In current generative terms, individual features trigger small-scale micro and nano-level differences among mutually intelligible varieties with shared geography (cf. Barbiers 2009, Kayne 2000, 2013). However, as we show in this paper, dialects may also exhibit macro-level differences such as in the domain of case alignment. Specifically, we employ novel data on ergativity from Braj, a Western Indo-Aryan language, to present two such instances. First, despite a rigid ergative system in the transitive domain, some Braj varieties have undergone a macro-level change in the unergative domain by opting for phi-triggering, unmarked/nominative subjects. Another instance of a macro-level difference is provided by the duality of grammars within two registers of the same Braj variety. The occurrence of such macro-level differences at the dialectal level is unexplained in the literature, which advocates a complete separation of big, structural differences from featural variation (Baker 2008). Our submission is that structural differences also define dialects and registers, though they are mostly restricted to specific domains, unlike those found in typologically distinct languages with typical cascading effects.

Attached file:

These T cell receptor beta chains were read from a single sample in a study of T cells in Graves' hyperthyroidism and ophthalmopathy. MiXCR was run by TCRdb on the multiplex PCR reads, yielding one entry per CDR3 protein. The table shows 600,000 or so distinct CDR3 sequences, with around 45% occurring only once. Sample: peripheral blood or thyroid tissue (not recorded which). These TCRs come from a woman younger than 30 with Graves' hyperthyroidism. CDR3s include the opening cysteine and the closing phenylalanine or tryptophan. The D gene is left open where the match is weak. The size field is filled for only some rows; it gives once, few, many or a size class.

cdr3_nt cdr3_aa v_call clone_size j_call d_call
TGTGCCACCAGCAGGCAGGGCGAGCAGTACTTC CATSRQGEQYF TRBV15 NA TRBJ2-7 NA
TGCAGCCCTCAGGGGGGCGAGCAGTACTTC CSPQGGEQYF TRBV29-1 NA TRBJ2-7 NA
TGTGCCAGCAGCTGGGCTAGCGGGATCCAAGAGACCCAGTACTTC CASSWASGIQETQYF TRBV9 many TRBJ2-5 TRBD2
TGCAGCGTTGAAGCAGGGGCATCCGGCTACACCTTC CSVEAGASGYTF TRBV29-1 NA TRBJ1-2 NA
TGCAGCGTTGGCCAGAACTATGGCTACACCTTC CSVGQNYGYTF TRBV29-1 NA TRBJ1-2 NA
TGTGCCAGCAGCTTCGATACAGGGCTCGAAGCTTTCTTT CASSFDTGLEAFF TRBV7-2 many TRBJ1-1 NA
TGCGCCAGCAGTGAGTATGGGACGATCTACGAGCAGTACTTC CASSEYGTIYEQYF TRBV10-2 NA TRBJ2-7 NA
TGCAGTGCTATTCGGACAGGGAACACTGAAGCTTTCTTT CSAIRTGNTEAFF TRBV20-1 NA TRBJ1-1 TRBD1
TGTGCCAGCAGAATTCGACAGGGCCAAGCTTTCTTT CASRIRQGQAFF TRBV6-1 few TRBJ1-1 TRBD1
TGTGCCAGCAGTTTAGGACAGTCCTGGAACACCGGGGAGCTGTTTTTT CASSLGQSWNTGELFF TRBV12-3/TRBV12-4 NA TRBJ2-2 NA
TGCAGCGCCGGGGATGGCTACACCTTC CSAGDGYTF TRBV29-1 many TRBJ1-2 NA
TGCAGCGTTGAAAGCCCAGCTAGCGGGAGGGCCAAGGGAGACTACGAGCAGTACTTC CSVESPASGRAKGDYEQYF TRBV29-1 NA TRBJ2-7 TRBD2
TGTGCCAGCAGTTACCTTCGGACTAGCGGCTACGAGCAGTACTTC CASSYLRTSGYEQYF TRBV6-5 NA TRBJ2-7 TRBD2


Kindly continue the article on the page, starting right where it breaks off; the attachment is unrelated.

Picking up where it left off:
Chandra, Pritha and Kaur, Gurmeet
"Macro Differences in Dialects,"
University of Pennsylvania Working Papers in Linguistics: Vol. 25
, Article 8.
Available at: https://repository.upenn.edu/pwpl/vol25/iss1/8